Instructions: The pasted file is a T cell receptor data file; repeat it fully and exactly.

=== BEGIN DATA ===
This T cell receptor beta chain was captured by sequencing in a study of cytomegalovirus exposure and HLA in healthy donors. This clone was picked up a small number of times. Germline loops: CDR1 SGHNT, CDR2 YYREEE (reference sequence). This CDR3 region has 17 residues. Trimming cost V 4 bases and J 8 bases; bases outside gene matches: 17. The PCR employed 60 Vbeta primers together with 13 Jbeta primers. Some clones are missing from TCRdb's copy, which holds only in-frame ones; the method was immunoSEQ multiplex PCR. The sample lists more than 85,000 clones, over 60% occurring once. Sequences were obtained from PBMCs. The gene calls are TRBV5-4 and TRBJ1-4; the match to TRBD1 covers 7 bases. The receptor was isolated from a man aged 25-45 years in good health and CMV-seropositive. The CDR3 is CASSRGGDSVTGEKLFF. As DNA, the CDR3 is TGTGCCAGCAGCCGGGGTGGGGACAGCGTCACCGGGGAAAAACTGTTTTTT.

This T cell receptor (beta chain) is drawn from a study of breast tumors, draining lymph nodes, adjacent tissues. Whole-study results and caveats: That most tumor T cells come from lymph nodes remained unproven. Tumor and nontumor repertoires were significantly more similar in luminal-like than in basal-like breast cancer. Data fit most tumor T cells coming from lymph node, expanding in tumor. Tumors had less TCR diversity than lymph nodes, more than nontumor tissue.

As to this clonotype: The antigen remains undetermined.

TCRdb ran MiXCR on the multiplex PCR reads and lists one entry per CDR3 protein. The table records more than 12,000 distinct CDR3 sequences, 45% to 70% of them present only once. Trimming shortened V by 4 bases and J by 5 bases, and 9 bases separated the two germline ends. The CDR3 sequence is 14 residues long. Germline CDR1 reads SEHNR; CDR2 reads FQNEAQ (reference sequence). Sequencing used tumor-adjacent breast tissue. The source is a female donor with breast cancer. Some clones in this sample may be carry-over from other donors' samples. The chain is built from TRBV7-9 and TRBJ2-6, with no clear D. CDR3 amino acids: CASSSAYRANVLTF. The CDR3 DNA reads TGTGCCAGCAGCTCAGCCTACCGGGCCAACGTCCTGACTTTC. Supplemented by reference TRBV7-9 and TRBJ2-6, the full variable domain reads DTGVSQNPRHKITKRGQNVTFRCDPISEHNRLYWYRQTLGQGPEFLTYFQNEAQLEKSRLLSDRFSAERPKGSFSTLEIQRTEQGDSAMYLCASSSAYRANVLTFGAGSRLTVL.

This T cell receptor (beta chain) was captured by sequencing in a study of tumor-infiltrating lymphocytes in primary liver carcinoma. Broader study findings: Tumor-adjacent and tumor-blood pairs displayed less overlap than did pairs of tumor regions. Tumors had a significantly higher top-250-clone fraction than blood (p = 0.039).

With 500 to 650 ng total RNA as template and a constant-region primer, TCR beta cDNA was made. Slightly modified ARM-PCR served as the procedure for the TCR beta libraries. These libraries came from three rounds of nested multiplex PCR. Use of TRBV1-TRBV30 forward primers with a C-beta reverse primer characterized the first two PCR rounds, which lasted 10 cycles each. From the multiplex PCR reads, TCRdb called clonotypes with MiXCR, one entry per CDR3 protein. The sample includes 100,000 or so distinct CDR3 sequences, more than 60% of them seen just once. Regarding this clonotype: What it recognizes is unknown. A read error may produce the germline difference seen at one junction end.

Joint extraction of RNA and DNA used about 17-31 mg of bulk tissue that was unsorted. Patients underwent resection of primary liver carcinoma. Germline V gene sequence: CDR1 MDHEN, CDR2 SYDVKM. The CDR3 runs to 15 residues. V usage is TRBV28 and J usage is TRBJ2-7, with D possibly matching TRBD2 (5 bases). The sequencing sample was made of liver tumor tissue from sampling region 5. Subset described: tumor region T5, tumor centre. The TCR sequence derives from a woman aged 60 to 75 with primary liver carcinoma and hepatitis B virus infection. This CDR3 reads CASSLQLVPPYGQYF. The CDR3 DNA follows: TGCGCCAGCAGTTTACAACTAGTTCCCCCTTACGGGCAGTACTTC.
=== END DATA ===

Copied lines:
This T cell receptor beta chain was captured by sequencing in a study of cytomegalovirus exposure and HLA in healthy donors. This clone was picked up a small number of times. Germline loops: CDR1 SGHNT, CDR2 YYREEE (reference sequence). This CDR3 region has 17 residues. Trimming cost V 4 bases and J 8 bases; bases outside gene matches: 17. The PCR employed 60 Vbeta primers together with 13 Jbeta primers. Some clones are missing from TCRdb's copy, which holds only in-frame ones; the method was immunoSEQ multiplex PCR. The sample lists more than 85,000 clones, over 60% occurring once. Sequences were obtained from PBMCs. The gene calls are TRBV5-4 and TRBJ1-4; the match to TRBD1 covers 7 bases. The receptor was isolated from a man aged 25-45 years in good health and CMV-seropositive. The CDR3 is CASSRGGDSVTGEKLFF. As DNA, the CDR3 is TGTGCCAGCAGCCGGGGTGGGGACAGCGTCACCGGGGAAAAACTGTTTTTT.

This T cell receptor (beta chain) is drawn from a study of breast tumors, draining lymph nodes, adjacent tissues. Whole-study results and caveats: That most tumor T cells come from lymph nodes remained unproven. Tumor and nontumor repertoires were significantly more similar in luminal-like than in basal-like breast cancer. Data fit most tumor T cells coming from lymph node, expanding in tumor. Tumors had less TCR diversity than lymph nodes, more than nontumor tissue.

As to this clonotype: The antigen remains undetermined.

TCRdb ran MiXCR on the multiplex PCR reads and lists one entry per CDR3 protein. The table records more than 12,000 distinct CDR3 sequences, 45% to 70% of them present only once. Trimming shortened V by 4 bases and J by 5 bases, and 9 bases separated the two germline ends. The CDR3 sequence is 14 residues long. Germline CDR1 reads SEHNR; CDR2 reads FQNEAQ (reference sequence). Sequencing used tumor-adjacent breast tissue. The source is a female donor with breast cancer. Some clones in this sample may be carry-over from other donors' samples. The chain is built from TRBV7-9 and TRBJ2-6, with no clear D. CDR3 amino acids: CASSSAYRANVLTF. The CDR3 DNA reads TGTGCCAGCAGCTCAGCCTACCGGGCCAACGTCCTGACTTTC. Supplemented by reference TRBV7-9 and TRBJ2-6, the full variable domain reads DTGVSQNPRHKITKRGQNVTFRCDPISEHNRLYWYRQTLGQGPEFLTYFQNEAQLEKSRLLSDRFSAERPKGSFSTLEIQRTEQGDSAMYLCASSSAYRANVLTFGAGSRLTVL.

This T cell receptor (beta chain) was captured by sequencing in a study of tumor-infiltrating lymphocytes in primary liver carcinoma. Broader study findings: Tumor-adjacent and tumor-blood pairs displayed less overlap than did pairs of tumor regions. Tumors had a significantly higher top-250-clone fraction than blood (p = 0.039).

With 500 to 650 ng total RNA as template and a constant-region primer, TCR beta cDNA was made. Slightly modified ARM-PCR served as the procedure for the TCR beta libraries. These libraries came from three rounds of nested multiplex PCR. Use of TRBV1-TRBV30 forward primers with a C-beta reverse primer characterized the first two PCR rounds, which lasted 10 cycles each. From the multiplex PCR reads, TCRdb called clonotypes with MiXCR, one entry per CDR3 protein. The sample includes 100,000 or so distinct CDR3 sequences, more than 60% of them seen just once. Regarding this clonotype: What it recognizes is unknown. A read error may produce the germline difference seen at one junction end.

Joint extraction of RNA and DNA used about 17-31 mg of bulk tissue that was unsorted. Patients underwent resection of primary liver carcinoma. Germline V gene sequence: CDR1 MDHEN, CDR2 SYDVKM. The CDR3 runs to 15 residues. V usage is TRBV28 and J usage is TRBJ2-7, with D possibly matching TRBD2 (5 bases). The sequencing sample was made of liver tumor tissue from sampling region 5. Subset described: tumor region T5, tumor centre. The TCR sequence derives from a woman aged 60 to 75 with primary liver carcinoma and hepatitis B virus infection. This CDR3 reads CASSLQLVPPYGQYF. The CDR3 DNA follows: TGCGCCAGCAGTTTACAACTAGTTCCCCCTTACGGGCAGTACTTC.